that, it has to be something from further outside, right? It adds to

:09:20.:09:22.

the problem if they are not discussed. If we don't draw

:09:23.:09:25.

communities into the discussion and work with communities, and find out

:09:26.:09:29.

how they are feeling and how they see the future, and work together in

:09:30.:09:35.

partnership to come to a compromise or the way forward, then, you know,

:09:36.:09:40.

it is not good. In a sense as soon as that thought has had, as soon as

:09:41.:09:44.

somebody sees the bit of paper, that is the end of life and investment

:09:45.:09:47.

and commerce for that community, right? It is a very complicated

:09:48.:09:51.

problem. It is a very difficult message to get across. The point is

:09:52.:09:56.

that the only alternative is to pretend that we will be able to keep

:09:57.:10:01.

defending them, while the reality, that would mean a totally different

:10:02.:10:04.

political choice in terms of the investment that the country makes.

:10:05.:10:07.

It is basically a political choice, that is what you are saying? There

:10:08.:10:10.

is a big part of that, yeah, absolutely. Personally I don't think

:10:11.:10:16.

in the UK context it is realistic to expect the whole country will be

:10:17.:10:20.

protected. I do think there are likely to be places like that. Must

:10:21.:10:25.

know, you know, in your head that there is no going to be that kind of

:10:26.:10:29.

investment coming, and it is wrong to pretend to these communities that

:10:30.:10:32.

they can carry on surviving like that? I don't think we need to

:10:33.:10:36.

pretend, we need to work with them, but also... What does that mean,

:10:37.:10:41.

work with them? We need to bring them in as partnership, so they are

:10:42.:10:44.

brought in right from the start and they understand right from the

:10:45.:10:46.

start. So the management involves them. And what the decisions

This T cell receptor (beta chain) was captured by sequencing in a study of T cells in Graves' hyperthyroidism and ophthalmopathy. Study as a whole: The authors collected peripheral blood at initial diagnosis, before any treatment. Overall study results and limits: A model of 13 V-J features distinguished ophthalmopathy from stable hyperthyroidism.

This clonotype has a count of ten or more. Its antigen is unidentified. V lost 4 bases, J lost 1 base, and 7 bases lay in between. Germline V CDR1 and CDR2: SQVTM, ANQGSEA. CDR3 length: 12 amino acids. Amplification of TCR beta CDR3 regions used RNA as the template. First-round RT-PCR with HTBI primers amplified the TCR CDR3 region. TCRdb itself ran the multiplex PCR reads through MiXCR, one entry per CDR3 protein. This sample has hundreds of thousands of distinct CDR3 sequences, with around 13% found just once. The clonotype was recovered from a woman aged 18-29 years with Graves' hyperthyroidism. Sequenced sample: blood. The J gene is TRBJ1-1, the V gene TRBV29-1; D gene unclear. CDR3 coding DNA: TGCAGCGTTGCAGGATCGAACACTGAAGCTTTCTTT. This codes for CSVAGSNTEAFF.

:10:47.:10:52.

involving them also I think you will find the netherlands, correct me if

:10:53.:10:57.

I'm wrong, actually invest in flood risk management to a higher degree

:10:58.:11:01.

than we do in England. That is what you are saying, it is not going to

:11:02.:11:04.

change. I wonder if the one on the best coast of Wales goes and we

:11:05.:11:08.

talked about the town tonight. What happens to the next one and next

:11:09.:11:22.

one. When will it stop? It will stop at one stage. There is not that much

:11:23.:11:26.

risk in the foreseeable future. An important element is on the one hand

:11:27.:11:30.

it is worth for the UK to start investing more and protecting more

:11:31.:11:38.

households. And if investment does increase many of these households

:11:39.:11:42.

will be protected. The head of the Environment Agency said on our

:11:43.:11:45.

programme on Monday night that he thought any community should be

:11:46.:11:49.

protected. He seemed to completely rule out this managed retreat? It

:11:50.:11:57.

is, you would have to then also pay the bill for T so that political

:11:58.:12:01.

choice then has to be made. I'm not sure if the country is ready for

:12:02.:12:04.

that. Do you think there is the political will to recognise the

:12:05.:12:08.

direction of travel, to have that long-term vision about paying the

:12:09.:12:14.

bill? I think that certainly as far as the national flood forum is

:12:15.:12:17.

concerned we are working with communities in and out, people's

:12:18.:12:21.

whole existence is within that community, and yes, I do think that

:12:22.:12:25.

we should be investing a lot more. We are seeing all these floods

:12:26.:12:29.

happening now. They are on the inIan he is, so -- increase, so we need

:12:30.:12:32.

the investment. Thank you very much both of you. Thank you for coming.

:12:33.:12:37.

Piers Morgan confirmed today that he had been questioned by police

:12:38.:12:39.

investigating the phone hacking scandal. The former Mirror editor,

:12:40.:12:44.

now hosting a CNN talk show in the US, was interviewed under caution

:12:45.:12:48.

back in December. He has always denied involvement in phone hacking

:12:49.:12:53.

and told the Leveson Inquiry that he wasn't aware of phone hacking whilst

:12:54.:12:59.

working at the Mirror. Now it is Piers Morgan's life stories, with...

:13:00.:13:04.

. Piers Morgan motoring. motoring. 'S best-looking heart-throbs Britain

:13:05.:13:08.

has produced, a rich, variedied unpredictable life. A TV heart-throb

:13:09.:13:13.

and doesn't give interviews. Although he doesn't, but one this

:13:14.:13:17.

morning, last December, to the police, under caution, about phone

:13:18.:13:22.

hacking. The man who broke that story was Guardian writer, Roy

:13:23.:13:32.

Greenslade. He's entertaining, thick sinned and totally -- thick skinned

:13:33.:13:36.

and totally obsessed with himself. He has pushed the boundaries of

:13:37.:13:43.